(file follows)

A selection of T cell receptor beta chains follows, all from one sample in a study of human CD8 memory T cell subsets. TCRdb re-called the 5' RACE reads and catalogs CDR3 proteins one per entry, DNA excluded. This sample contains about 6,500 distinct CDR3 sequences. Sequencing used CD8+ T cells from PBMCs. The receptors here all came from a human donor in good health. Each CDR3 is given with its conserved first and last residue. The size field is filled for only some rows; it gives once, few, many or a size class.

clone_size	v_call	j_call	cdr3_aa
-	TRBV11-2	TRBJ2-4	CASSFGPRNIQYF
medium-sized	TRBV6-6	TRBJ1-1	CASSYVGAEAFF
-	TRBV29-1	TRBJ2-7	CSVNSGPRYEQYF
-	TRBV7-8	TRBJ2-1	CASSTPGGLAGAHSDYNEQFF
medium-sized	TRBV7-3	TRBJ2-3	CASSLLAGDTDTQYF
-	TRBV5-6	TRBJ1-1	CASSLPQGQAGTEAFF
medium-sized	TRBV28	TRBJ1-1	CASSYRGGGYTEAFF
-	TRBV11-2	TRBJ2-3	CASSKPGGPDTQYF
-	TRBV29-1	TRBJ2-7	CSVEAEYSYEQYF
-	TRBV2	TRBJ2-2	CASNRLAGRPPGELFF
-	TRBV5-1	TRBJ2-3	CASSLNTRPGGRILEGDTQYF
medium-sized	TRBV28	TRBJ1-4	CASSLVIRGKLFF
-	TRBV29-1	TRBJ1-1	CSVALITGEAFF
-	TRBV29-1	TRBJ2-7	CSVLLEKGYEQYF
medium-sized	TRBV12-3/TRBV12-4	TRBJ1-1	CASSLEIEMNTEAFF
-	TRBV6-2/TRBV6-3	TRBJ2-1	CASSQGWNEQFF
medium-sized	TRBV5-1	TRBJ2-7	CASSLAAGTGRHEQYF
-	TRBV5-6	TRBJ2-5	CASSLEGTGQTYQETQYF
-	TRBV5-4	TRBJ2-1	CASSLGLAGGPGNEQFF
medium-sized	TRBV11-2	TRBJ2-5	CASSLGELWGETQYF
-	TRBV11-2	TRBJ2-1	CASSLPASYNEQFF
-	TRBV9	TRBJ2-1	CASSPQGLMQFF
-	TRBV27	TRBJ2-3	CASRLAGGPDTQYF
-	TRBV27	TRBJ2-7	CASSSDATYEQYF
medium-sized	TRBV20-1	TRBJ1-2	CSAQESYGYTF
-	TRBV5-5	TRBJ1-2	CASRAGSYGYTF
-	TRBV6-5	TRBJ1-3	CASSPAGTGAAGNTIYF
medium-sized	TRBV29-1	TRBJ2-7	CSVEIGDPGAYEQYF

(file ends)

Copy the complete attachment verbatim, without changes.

A selection of T cell receptor beta chains follows, all from one sample in a study of human CD8 memory T cell subsets. TCRdb re-called the 5' RACE reads and catalogs CDR3 proteins one per entry, DNA excluded. This sample contains about 6,500 distinct CDR3 sequences. Sequencing used CD8+ T cells from PBMCs. The receptors here all came from a human donor in good health. Each CDR3 is given with its conserved first and last residue. The size field is filled for only some rows; it gives once, few, many or a size class.

clone_size	v_call	j_call	cdr3_aa
-	TRBV11-2	TRBJ2-4	CASSFGPRNIQYF
medium-sized	TRBV6-6	TRBJ1-1	CASSYVGAEAFF
-	TRBV29-1	TRBJ2-7	CSVNSGPRYEQYF
-	TRBV7-8	TRBJ2-1	CASSTPGGLAGAHSDYNEQFF
medium-sized	TRBV7-3	TRBJ2-3	CASSLLAGDTDTQYF
-	TRBV5-6	TRBJ1-1	CASSLPQGQAGTEAFF
medium-sized	TRBV28	TRBJ1-1	CASSYRGGGYTEAFF
-	TRBV11-2	TRBJ2-3	CASSKPGGPDTQYF
-	TRBV29-1	TRBJ2-7	CSVEAEYSYEQYF
-	TRBV2	TRBJ2-2	CASNRLAGRPPGELFF
-	TRBV5-1	TRBJ2-3	CASSLNTRPGGRILEGDTQYF
medium-sized	TRBV28	TRBJ1-4	CASSLVIRGKLFF
-	TRBV29-1	TRBJ1-1	CSVALITGEAFF
-	TRBV29-1	TRBJ2-7	CSVLLEKGYEQYF
medium-sized	TRBV12-3/TRBV12-4	TRBJ1-1	CASSLEIEMNTEAFF
-	TRBV6-2/TRBV6-3	TRBJ2-1	CASSQGWNEQFF
medium-sized	TRBV5-1	TRBJ2-7	CASSLAAGTGRHEQYF
-	TRBV5-6	TRBJ2-5	CASSLEGTGQTYQETQYF
-	TRBV5-4	TRBJ2-1	CASSLGLAGGPGNEQFF
medium-sized	TRBV11-2	TRBJ2-5	CASSLGELWGETQYF
-	TRBV11-2	TRBJ2-1	CASSLPASYNEQFF
-	TRBV9	TRBJ2-1	CASSPQGLMQFF
-	TRBV27	TRBJ2-3	CASRLAGGPDTQYF
-	TRBV27	TRBJ2-7	CASSSDATYEQYF
medium-sized	TRBV20-1	TRBJ1-2	CSAQESYGYTF
-	TRBV5-5	TRBJ1-2	CASRAGSYGYTF
-	TRBV6-5	TRBJ1-3	CASSPAGTGAAGNTIYF
medium-sized	TRBV29-1	TRBJ2-7	CSVEIGDPGAYEQYF